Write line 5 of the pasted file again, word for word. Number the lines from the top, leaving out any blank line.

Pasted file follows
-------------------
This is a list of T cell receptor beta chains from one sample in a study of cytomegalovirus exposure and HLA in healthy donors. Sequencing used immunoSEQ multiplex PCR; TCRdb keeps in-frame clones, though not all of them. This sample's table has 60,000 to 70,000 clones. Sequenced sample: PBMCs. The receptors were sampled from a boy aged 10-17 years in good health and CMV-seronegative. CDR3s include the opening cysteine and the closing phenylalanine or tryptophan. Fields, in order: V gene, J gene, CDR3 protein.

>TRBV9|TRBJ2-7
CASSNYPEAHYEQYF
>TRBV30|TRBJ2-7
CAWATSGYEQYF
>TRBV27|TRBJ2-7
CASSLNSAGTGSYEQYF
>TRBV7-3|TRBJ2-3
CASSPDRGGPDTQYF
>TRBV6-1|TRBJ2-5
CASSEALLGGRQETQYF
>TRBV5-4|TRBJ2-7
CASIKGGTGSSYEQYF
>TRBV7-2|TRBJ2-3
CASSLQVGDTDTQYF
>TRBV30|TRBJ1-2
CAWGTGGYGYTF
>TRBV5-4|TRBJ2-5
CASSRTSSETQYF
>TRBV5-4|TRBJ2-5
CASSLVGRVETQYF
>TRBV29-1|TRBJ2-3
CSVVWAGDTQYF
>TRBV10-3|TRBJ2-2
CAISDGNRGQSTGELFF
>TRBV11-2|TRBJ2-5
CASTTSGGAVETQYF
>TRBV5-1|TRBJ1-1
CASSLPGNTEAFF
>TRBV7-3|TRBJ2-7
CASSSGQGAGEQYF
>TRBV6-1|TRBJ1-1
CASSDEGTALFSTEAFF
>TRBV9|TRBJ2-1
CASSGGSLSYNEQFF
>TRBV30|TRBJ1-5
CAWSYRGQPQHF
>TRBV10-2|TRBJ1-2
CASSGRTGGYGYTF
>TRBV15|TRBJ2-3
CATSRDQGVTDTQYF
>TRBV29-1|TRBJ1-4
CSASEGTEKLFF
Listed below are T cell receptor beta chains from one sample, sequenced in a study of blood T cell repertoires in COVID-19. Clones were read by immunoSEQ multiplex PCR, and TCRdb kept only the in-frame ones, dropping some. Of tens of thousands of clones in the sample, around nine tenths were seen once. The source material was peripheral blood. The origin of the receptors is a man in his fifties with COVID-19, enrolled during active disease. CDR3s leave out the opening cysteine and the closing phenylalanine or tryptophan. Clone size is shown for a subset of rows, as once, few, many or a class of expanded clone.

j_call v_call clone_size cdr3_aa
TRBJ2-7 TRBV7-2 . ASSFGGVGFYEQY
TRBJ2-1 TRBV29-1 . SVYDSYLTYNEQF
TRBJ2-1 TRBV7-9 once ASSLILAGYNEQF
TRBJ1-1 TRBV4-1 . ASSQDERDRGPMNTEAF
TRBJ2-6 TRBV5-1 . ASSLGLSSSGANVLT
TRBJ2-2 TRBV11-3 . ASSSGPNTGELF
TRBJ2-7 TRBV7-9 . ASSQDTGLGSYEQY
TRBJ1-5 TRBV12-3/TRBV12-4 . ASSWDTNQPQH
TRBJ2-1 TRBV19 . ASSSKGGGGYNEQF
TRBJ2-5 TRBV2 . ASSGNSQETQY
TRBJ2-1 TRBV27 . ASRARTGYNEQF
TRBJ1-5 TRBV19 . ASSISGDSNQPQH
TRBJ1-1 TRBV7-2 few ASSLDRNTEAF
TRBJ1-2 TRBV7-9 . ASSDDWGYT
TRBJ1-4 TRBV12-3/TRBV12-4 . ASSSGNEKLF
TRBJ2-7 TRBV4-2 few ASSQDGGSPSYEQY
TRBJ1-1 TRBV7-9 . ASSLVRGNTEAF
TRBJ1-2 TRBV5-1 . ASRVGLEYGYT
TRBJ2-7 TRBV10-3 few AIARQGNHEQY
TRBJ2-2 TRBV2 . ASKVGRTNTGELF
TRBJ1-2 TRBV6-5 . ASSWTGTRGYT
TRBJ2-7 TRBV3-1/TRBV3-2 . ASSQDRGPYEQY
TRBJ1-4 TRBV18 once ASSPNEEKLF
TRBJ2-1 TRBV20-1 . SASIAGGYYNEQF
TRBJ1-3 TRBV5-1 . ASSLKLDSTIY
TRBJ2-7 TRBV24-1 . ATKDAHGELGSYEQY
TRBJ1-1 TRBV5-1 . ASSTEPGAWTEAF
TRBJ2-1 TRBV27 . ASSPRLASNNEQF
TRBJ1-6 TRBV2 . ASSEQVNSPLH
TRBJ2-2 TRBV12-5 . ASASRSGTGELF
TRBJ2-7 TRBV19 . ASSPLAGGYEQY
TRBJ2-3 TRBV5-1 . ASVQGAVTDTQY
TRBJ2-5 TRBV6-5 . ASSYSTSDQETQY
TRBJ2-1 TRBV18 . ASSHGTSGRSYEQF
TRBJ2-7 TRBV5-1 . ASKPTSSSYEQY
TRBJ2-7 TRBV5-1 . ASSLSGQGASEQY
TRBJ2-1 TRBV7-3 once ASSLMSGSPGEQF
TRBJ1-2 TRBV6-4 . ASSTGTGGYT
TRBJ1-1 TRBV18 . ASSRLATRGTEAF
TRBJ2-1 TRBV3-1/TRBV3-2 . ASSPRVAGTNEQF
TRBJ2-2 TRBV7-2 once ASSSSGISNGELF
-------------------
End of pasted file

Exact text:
CAWATSGYEQYF